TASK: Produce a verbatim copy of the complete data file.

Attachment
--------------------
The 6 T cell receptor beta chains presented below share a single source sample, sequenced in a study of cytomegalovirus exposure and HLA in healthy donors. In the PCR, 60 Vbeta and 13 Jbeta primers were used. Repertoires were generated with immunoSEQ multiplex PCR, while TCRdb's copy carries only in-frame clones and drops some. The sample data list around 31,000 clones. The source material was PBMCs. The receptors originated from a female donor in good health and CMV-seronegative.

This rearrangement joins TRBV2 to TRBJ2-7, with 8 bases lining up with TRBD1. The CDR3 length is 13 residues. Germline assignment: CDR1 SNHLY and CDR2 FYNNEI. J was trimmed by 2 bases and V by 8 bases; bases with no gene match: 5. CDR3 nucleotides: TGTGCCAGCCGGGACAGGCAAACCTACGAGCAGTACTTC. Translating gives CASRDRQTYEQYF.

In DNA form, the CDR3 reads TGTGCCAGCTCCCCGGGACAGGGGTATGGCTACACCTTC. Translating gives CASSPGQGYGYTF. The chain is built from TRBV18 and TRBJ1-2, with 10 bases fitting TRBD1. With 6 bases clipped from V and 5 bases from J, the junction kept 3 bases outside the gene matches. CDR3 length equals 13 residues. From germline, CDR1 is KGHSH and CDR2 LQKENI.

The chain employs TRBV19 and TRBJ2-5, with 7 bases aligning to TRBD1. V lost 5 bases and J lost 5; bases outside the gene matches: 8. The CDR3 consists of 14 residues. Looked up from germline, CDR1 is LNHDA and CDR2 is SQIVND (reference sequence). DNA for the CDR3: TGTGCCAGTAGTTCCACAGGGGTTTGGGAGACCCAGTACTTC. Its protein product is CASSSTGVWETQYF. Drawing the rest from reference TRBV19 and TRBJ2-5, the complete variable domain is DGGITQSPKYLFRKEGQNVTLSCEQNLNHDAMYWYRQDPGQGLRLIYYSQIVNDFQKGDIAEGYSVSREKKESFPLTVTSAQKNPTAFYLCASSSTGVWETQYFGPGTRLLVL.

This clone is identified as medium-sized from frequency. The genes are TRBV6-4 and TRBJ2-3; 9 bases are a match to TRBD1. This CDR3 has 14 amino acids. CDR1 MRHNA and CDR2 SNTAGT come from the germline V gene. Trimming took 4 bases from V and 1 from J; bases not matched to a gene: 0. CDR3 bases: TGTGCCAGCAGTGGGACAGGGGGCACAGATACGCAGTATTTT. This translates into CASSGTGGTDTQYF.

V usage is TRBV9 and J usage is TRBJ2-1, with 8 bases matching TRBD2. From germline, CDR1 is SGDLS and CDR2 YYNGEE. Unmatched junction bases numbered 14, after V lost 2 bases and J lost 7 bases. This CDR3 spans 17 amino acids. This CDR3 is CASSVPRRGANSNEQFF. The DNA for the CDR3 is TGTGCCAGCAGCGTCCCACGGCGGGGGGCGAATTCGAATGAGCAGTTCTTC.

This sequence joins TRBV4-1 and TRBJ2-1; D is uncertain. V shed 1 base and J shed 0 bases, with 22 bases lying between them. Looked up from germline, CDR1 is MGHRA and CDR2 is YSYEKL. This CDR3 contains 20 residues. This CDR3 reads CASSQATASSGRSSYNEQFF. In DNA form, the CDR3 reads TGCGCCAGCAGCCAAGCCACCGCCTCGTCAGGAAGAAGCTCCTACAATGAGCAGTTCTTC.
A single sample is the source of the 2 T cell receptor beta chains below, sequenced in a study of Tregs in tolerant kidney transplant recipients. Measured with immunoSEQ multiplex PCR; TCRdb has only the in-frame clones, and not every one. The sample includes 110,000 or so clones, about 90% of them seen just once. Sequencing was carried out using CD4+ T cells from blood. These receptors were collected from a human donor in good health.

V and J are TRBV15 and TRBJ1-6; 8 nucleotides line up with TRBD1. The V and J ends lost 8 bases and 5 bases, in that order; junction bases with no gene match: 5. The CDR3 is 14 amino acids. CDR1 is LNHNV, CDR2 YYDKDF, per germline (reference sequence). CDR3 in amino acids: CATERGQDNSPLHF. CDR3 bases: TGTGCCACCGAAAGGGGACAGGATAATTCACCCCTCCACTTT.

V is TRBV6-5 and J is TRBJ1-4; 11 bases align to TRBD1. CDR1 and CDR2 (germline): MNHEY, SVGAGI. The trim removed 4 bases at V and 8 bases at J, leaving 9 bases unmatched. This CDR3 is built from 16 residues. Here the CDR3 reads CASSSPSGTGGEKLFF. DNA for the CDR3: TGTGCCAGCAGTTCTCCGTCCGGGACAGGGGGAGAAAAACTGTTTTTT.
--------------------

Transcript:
The 6 T cell receptor beta chains presented below share a single source sample, sequenced in a study of cytomegalovirus exposure and HLA in healthy donors. In the PCR, 60 Vbeta and 13 Jbeta primers were used. Repertoires were generated with immunoSEQ multiplex PCR, while TCRdb's copy carries only in-frame clones and drops some. The sample data list around 31,000 clones. The source material was PBMCs. The receptors originated from a female donor in good health and CMV-seronegative.

This rearrangement joins TRBV2 to TRBJ2-7, with 8 bases lining up with TRBD1. The CDR3 length is 13 residues. Germline assignment: CDR1 SNHLY and CDR2 FYNNEI. J was trimmed by 2 bases and V by 8 bases; bases with no gene match: 5. CDR3 nucleotides: TGTGCCAGCCGGGACAGGCAAACCTACGAGCAGTACTTC. Translating gives CASRDRQTYEQYF.

In DNA form, the CDR3 reads TGTGCCAGCTCCCCGGGACAGGGGTATGGCTACACCTTC. Translating gives CASSPGQGYGYTF. The chain is built from TRBV18 and TRBJ1-2, with 10 bases fitting TRBD1. With 6 bases clipped from V and 5 bases from J, the junction kept 3 bases outside the gene matches. CDR3 length equals 13 residues. From germline, CDR1 is KGHSH and CDR2 LQKENI.

The chain employs TRBV19 and TRBJ2-5, with 7 bases aligning to TRBD1. V lost 5 bases and J lost 5; bases outside the gene matches: 8. The CDR3 consists of 14 residues. Looked up from germline, CDR1 is LNHDA and CDR2 is SQIVND (reference sequence). DNA for the CDR3: TGTGCCAGTAGTTCCACAGGGGTTTGGGAGACCCAGTACTTC. Its protein product is CASSSTGVWETQYF. Drawing the rest from reference TRBV19 and TRBJ2-5, the complete variable domain is DGGITQSPKYLFRKEGQNVTLSCEQNLNHDAMYWYRQDPGQGLRLIYYSQIVNDFQKGDIAEGYSVSREKKESFPLTVTSAQKNPTAFYLCASSSTGVWETQYFGPGTRLLVL.

This clone is identified as medium-sized from frequency. The genes are TRBV6-4 and TRBJ2-3; 9 bases are a match to TRBD1. This CDR3 has 14 amino acids. CDR1 MRHNA and CDR2 SNTAGT come from the germline V gene. Trimming took 4 bases from V and 1 from J; bases not matched to a gene: 0. CDR3 bases: TGTGCCAGCAGTGGGACAGGGGGCACAGATACGCAGTATTTT. This translates into CASSGTGGTDTQYF.

V usage is TRBV9 and J usage is TRBJ2-1, with 8 bases matching TRBD2. From germline, CDR1 is SGDLS and CDR2 YYNGEE. Unmatched junction bases numbered 14, after V lost 2 bases and J lost 7 bases. This CDR3 spans 17 amino acids. This CDR3 is CASSVPRRGANSNEQFF. The DNA for the CDR3 is TGTGCCAGCAGCGTCCCACGGCGGGGGGCGAATTCGAATGAGCAGTTCTTC.

This sequence joins TRBV4-1 and TRBJ2-1; D is uncertain. V shed 1 base and J shed 0 bases, with 22 bases lying between them. Looked up from germline, CDR1 is MGHRA and CDR2 is YSYEKL. This CDR3 contains 20 residues. This CDR3 reads CASSQATASSGRSSYNEQFF. In DNA form, the CDR3 reads TGCGCCAGCAGCCAAGCCACCGCCTCGTCAGGAAGAAGCTCCTACAATGAGCAGTTCTTC.
A single sample is the source of the 2 T cell receptor beta chains below, sequenced in a study of Tregs in tolerant kidney transplant recipients. Measured with immunoSEQ multiplex PCR; TCRdb has only the in-frame clones, and not every one. The sample includes 110,000 or so clones, about 90% of them seen just once. Sequencing was carried out using CD4+ T cells from blood. These receptors were collected from a human donor in good health.

V and J are TRBV15 and TRBJ1-6; 8 nucleotides line up with TRBD1. The V and J ends lost 8 bases and 5 bases, in that order; junction bases with no gene match: 5. The CDR3 is 14 amino acids. CDR1 is LNHNV, CDR2 YYDKDF, per germline (reference sequence). CDR3 in amino acids: CATERGQDNSPLHF. CDR3 bases: TGTGCCACCGAAAGGGGACAGGATAATTCACCCCTCCACTTT.

V is TRBV6-5 and J is TRBJ1-4; 11 bases align to TRBD1. CDR1 and CDR2 (germline): MNHEY, SVGAGI. The trim removed 4 bases at V and 8 bases at J, leaving 9 bases unmatched. This CDR3 is built from 16 residues. Here the CDR3 reads CASSSPSGTGGEKLFF. DNA for the CDR3: TGTGCCAGCAGTTCTCCGTCCGGGACAGGGGGAGAAAAACTGTTTTTT.